Round Robin Essay Introduction Paragraphs (Online Version)

Claire Bower, Kanda University of International Studies

Quick Guide

  • Keywords: collaborative writing, essay writing, online teaching
  • Learner English level: Pre-intermediate and above
  • Learner maturity: Secondary to university
  • Preparation time: 20 minutes
  • Activity time: 45-60 minutes
  • Materials: Writing prompts (Appendix A), instructions slide (Appendix B), Zoom, Google Classroom

This timed collaborative writing task, which has traditionally involved passing pieces of paper around the classroom, is adapted here for an online environment. Students work in small groups to construct several introduction paragraphs within a time limit, having already received input on the target structure in previous classes. Over four rounds, they focus on one part at a time, starting with the thesis statement, followed by the hook and two supporting sentences. Groups change documents after each round so that four different groups contribute to each resulting paragraph.



Step 1: Prepare each writing prompt in a separate Google Doc. Choosing a different topic for each prompt, create four coloured text boxes. Label and number each box with its paragraph part and corresponding round (see Appendix A for layout example). Upload to Google Classroom. 

Step 2: Prepare the instructions slide. Create a table displaying the students’ names alongside their breakout room number and the document number they will use in each round (Appendix B). Colour coordinate the table rows to match the text boxes on the prompts. Include proposed timings for each round. 



Step 1: As a warm-up in breakout rooms, students recall the parts of an introduction paragraph and their functions. Feedback as a class. 

Step 2: Explain they will be doing a timed group writing task. Share a writing prompt on the screen and say they will have three to four minutes to collaboratively produce an appropriate sentence in each box, changing documents each round so that every section is completed by a different group.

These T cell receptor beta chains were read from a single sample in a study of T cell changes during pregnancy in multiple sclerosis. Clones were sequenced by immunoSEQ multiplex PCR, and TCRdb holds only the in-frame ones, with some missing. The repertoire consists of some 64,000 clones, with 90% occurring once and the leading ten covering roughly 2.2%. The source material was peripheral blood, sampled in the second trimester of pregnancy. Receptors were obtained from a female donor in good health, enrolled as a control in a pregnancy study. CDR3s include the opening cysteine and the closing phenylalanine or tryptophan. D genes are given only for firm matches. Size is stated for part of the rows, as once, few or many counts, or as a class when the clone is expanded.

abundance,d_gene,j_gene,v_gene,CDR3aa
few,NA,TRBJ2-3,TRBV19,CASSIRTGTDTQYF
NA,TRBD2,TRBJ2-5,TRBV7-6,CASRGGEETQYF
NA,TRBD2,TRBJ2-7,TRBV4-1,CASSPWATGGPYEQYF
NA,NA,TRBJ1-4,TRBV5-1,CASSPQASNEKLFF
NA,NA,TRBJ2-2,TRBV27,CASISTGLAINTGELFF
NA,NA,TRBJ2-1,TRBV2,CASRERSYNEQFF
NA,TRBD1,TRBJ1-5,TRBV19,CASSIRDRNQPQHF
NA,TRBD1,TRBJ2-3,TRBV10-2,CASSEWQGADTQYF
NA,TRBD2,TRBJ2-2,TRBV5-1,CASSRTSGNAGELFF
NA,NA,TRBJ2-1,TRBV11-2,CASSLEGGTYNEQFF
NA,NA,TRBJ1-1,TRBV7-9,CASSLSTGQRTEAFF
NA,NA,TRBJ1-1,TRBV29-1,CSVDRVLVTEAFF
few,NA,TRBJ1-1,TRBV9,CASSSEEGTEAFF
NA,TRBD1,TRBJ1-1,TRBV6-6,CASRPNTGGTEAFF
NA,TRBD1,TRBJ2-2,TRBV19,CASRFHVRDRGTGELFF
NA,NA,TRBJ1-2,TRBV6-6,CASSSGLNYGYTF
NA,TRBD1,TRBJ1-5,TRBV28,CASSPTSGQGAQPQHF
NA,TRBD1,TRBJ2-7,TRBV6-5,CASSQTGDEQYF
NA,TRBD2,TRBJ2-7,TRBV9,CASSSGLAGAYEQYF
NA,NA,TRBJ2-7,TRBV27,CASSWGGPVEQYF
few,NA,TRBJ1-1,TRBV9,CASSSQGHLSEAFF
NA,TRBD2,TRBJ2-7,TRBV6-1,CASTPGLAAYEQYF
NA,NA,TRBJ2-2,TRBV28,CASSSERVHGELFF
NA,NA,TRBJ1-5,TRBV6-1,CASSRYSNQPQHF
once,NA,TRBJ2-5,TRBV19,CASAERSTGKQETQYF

Step 3: Model an example by eliciting suggested answers for each section to show how the collaborative writing comes together. This could be done orally in the main room, or written in breakout rooms, depending on your class.

Step 4: Share the instructions slide. Students find their name and breakout room number. They check their document number for Round 1 and open it from Google Classroom.

Step 5: Ensure students are using the correct document. Open breakout rooms with the ‘Let participants choose room’ function and set the timer. Students put themselves into breakout rooms. 

Step 6: Students discuss ideas and write a thesis statement in the relevant text box. Monitor progress via the Google Docs and give support in breakout rooms if needed.

Step 7: When breakout rooms close, give some feedback, providing both praise and correction. 

Step 8: Repeat steps 4 to 7 until all rounds are completed. 

Step 9: (Optional) Use the student-produced texts in future lessons for grammar correction or other peer-review tasks.



This activity can be adapted for body paragraphs, conclusions, or any other structured text type. The prompts can be simplified or made more complex by adding or removing text boxes. Timings can be adjusted as required.



This online task allows students to negotiate meaning to produce a written text, while paying attention to cohesion, coherence, and paragraph structure. Implementing a time limit motivates them to interact actively, which encourages the skill of thinking under pressure and also helps eliminate silences in breakout rooms. On completion, learners have access to authentic student-produced texts that could be utilised in future classes. 



The appendices are below.